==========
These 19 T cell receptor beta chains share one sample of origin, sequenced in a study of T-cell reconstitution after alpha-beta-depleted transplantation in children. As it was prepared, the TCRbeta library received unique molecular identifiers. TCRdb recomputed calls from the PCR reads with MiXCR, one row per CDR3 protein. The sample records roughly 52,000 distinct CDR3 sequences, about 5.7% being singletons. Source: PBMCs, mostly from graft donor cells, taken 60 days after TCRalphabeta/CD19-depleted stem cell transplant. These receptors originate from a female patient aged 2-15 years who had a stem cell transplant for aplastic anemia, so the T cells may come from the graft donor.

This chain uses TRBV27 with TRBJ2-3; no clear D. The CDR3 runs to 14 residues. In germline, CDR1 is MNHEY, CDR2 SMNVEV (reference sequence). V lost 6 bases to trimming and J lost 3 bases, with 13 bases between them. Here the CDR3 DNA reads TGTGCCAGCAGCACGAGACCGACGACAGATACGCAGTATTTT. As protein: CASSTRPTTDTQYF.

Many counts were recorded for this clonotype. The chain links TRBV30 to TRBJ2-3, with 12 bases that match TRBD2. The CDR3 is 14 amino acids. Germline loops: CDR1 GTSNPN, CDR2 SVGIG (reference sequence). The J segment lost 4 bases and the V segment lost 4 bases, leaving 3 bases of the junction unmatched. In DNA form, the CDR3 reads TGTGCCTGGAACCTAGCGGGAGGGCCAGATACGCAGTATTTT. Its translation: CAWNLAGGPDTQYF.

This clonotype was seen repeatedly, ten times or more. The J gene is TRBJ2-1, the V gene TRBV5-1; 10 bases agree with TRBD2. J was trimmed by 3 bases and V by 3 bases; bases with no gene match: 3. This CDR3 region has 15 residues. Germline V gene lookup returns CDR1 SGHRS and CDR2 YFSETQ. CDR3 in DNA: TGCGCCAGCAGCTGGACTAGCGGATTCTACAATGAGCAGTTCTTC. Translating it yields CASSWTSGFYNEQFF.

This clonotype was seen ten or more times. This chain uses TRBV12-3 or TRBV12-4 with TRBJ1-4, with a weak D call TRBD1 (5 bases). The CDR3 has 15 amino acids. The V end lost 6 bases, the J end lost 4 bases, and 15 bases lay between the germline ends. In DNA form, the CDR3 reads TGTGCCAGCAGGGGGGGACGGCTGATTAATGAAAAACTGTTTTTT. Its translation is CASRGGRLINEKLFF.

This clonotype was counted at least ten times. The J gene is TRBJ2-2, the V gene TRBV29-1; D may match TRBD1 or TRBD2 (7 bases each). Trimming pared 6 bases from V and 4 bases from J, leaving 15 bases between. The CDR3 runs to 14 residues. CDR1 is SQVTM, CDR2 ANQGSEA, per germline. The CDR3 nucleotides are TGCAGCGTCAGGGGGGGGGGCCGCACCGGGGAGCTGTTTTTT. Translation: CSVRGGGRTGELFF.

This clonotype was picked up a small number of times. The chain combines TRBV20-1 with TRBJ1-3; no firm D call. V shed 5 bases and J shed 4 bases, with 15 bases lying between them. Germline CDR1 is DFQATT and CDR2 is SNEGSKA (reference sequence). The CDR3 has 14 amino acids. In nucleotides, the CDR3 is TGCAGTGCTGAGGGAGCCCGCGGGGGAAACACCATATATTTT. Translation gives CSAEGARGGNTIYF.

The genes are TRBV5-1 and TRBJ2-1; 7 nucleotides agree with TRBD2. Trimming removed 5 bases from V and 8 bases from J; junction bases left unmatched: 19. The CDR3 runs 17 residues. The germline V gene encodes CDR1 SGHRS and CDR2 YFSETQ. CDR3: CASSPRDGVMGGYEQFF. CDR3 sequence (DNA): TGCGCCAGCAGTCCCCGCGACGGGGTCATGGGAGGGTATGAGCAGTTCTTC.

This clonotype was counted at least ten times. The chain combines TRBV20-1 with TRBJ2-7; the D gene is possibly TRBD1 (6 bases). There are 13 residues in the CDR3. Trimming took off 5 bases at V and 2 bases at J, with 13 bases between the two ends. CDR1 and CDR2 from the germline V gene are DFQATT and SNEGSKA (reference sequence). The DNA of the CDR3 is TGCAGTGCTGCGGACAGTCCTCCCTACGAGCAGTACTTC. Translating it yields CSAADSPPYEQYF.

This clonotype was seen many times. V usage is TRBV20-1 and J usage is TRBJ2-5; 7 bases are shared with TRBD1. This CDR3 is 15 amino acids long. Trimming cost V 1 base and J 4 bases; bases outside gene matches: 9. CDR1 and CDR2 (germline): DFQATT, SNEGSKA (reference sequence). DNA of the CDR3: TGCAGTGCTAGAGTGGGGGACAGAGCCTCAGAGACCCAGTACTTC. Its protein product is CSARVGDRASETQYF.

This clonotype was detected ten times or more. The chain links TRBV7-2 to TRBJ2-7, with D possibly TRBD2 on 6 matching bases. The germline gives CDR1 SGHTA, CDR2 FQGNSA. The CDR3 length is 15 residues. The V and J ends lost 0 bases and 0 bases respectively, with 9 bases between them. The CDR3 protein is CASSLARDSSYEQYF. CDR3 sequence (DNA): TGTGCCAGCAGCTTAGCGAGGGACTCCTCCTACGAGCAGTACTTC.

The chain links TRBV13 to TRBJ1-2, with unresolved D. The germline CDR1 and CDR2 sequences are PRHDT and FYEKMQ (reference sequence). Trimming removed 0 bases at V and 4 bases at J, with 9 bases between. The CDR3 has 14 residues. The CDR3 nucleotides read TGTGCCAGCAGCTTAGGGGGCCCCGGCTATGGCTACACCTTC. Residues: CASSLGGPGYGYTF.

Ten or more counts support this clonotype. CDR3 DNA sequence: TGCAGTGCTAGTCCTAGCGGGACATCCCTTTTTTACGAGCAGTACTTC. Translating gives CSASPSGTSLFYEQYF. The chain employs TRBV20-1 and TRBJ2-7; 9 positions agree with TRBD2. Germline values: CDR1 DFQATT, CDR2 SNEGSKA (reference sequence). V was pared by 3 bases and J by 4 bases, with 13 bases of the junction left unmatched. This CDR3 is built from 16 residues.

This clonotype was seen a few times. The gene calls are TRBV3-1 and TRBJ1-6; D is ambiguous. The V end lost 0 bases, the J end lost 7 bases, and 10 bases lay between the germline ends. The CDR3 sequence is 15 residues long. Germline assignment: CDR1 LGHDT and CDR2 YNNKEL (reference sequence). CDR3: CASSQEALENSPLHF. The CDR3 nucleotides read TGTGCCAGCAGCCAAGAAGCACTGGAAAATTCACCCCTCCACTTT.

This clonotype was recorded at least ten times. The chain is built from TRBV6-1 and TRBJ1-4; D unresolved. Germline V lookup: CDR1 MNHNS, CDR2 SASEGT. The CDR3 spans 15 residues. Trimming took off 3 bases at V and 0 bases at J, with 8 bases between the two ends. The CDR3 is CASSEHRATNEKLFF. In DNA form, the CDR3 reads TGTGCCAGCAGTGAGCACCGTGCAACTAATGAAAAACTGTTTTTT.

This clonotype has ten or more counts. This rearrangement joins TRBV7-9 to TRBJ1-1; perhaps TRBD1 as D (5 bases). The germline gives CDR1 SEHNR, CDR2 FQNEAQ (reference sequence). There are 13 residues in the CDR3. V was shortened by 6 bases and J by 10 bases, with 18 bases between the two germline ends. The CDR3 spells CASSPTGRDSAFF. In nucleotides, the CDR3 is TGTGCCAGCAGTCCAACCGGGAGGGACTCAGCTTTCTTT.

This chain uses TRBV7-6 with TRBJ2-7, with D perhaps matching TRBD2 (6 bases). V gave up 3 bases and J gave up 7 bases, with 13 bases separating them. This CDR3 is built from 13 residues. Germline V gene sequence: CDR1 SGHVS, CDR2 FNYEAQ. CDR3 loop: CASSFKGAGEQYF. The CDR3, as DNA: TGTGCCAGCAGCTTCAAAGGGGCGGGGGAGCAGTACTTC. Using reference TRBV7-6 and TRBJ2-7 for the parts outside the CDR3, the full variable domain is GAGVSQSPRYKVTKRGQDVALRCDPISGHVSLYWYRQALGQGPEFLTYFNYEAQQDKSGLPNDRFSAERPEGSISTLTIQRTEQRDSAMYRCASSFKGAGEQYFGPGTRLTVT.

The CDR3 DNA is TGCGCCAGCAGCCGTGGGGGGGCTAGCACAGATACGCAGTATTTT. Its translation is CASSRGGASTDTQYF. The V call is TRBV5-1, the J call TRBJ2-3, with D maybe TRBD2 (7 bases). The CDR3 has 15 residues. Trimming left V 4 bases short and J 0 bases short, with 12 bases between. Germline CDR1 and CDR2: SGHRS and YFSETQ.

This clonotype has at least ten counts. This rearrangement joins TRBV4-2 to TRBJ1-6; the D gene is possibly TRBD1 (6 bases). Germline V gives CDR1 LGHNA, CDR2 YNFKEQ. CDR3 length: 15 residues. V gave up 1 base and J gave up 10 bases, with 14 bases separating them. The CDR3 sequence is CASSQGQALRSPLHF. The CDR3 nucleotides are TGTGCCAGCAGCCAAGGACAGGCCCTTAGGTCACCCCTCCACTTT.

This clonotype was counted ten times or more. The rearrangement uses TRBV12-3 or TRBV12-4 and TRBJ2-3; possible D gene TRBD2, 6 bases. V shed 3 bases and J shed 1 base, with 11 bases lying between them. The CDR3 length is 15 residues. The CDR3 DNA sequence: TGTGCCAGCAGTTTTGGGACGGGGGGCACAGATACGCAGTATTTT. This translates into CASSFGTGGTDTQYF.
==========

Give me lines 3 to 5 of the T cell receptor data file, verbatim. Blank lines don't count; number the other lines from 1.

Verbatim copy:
Many counts were recorded for this clonotype. The chain links TRBV30 to TRBJ2-3, with 12 bases that match TRBD2. The CDR3 is 14 amino acids. Germline loops: CDR1 GTSNPN, CDR2 SVGIG (reference sequence). The J segment lost 4 bases and the V segment lost 4 bases, leaving 3 bases of the junction unmatched. In DNA form, the CDR3 reads TGTGCCTGGAACCTAGCGGGAGGGCCAGATACGCAGTATTTT. Its translation: CAWNLAGGPDTQYF.

This clonotype was seen repeatedly, ten times or more. The J gene is TRBJ2-1, the V gene TRBV5-1; 10 bases agree with TRBD2. J was trimmed by 3 bases and V by 3 bases; bases with no gene match: 3. This CDR3 region has 15 residues. Germline V gene lookup returns CDR1 SGHRS and CDR2 YFSETQ. CDR3 in DNA: TGCGCCAGCAGCTGGACTAGCGGATTCTACAATGAGCAGTTCTTC. Translating it yields CASSWTSGFYNEQFF.

This clonotype was seen ten or more times. This chain uses TRBV12-3 or TRBV12-4 with TRBJ1-4, with a weak D call TRBD1 (5 bases). The CDR3 has 15 amino acids. The V end lost 6 bases, the J end lost 4 bases, and 15 bases lay between the germline ends. In DNA form, the CDR3 reads TGTGCCAGCAGGGGGGGACGGCTGATTAATGAAAAACTGTTTTTT. Its translation is CASRGGRLINEKLFF.